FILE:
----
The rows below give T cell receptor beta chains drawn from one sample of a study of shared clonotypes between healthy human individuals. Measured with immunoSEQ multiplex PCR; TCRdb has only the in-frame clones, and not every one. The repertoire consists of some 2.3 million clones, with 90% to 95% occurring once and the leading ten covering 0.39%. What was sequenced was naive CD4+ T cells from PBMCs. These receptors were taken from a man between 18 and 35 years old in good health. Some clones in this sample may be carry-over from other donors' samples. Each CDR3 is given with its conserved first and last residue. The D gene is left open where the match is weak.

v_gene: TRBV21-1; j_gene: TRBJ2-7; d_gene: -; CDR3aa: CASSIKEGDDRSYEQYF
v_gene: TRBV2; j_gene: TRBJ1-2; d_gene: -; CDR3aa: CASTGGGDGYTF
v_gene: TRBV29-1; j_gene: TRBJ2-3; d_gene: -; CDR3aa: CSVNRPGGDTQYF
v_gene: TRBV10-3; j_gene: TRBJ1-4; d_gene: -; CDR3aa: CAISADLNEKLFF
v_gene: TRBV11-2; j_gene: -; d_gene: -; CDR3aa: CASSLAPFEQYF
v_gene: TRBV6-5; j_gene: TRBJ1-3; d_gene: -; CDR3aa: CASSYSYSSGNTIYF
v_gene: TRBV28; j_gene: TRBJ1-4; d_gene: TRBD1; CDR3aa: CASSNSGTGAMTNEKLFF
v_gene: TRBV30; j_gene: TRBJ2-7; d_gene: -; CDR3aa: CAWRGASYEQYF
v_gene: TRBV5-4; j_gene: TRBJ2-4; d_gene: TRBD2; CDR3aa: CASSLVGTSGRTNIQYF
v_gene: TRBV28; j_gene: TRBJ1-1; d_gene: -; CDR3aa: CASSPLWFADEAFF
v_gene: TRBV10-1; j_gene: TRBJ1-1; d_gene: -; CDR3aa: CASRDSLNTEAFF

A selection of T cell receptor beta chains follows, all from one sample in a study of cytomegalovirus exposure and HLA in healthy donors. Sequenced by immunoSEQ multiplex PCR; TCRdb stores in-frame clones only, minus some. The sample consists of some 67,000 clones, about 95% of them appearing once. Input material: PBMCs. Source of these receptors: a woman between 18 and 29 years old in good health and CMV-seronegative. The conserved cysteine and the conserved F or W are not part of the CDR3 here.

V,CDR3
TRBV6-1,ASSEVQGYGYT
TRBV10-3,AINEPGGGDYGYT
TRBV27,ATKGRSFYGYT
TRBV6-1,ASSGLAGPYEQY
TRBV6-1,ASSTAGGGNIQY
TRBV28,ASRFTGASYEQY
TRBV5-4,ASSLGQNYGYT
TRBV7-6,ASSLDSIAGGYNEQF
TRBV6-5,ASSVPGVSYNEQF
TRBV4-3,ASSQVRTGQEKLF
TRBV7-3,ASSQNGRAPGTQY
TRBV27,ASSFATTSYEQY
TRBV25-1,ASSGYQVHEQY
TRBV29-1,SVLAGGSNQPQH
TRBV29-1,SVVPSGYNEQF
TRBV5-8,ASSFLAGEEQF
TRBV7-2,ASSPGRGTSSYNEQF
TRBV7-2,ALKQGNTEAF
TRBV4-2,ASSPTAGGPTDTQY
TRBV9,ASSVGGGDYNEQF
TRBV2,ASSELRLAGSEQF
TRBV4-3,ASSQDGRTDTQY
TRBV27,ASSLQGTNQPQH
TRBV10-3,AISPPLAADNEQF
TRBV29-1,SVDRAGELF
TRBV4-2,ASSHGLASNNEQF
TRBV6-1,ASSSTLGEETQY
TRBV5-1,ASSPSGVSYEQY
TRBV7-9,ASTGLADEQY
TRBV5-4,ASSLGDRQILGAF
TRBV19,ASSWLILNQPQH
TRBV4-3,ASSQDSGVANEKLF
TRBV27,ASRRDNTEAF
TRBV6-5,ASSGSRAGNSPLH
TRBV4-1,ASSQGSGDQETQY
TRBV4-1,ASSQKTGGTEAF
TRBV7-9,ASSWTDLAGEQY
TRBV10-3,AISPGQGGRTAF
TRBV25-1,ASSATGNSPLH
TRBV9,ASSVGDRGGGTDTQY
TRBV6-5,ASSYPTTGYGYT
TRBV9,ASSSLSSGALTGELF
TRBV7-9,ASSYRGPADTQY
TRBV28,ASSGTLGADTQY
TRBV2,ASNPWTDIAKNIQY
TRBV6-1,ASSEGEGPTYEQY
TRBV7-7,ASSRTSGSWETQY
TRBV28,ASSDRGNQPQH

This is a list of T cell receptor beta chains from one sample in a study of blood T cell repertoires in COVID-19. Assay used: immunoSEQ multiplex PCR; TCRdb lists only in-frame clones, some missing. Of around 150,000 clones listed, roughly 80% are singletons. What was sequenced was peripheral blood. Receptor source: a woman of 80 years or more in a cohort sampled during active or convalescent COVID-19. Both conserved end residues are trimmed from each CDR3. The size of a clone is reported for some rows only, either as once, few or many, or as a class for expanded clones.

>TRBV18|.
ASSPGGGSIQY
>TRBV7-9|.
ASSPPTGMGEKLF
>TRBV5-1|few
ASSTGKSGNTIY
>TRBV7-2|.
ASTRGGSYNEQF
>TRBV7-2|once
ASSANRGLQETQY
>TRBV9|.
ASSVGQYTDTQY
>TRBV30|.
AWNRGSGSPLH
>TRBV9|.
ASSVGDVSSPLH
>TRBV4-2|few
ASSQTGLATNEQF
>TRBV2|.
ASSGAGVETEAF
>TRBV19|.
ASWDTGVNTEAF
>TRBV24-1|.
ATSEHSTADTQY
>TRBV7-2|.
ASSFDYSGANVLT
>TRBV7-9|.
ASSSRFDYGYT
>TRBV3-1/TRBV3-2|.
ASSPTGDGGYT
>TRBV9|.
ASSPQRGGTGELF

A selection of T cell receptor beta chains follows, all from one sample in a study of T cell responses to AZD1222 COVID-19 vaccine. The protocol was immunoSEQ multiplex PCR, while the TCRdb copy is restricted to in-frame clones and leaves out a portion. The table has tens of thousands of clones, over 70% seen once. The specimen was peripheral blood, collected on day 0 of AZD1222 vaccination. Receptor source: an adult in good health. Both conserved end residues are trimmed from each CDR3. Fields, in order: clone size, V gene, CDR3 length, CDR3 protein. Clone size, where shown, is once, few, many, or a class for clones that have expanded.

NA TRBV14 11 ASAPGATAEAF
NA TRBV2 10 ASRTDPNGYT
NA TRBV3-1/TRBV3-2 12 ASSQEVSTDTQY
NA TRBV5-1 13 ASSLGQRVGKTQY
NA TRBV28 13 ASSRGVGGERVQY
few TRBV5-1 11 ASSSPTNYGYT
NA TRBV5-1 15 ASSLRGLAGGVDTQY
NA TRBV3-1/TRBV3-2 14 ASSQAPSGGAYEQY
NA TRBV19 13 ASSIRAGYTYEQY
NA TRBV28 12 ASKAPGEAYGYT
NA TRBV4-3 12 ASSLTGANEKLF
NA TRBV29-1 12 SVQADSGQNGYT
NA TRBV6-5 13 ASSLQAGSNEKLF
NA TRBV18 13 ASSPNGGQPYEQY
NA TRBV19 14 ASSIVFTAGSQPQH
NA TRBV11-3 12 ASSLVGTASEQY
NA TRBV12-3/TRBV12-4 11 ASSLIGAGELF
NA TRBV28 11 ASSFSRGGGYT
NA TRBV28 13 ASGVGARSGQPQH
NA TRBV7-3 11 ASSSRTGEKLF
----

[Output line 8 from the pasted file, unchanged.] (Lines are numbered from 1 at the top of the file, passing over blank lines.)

v_gene: TRBV28; j_gene: TRBJ1-4; d_gene: TRBD1; CDR3aa: CASSNSGTGAMTNEKLFF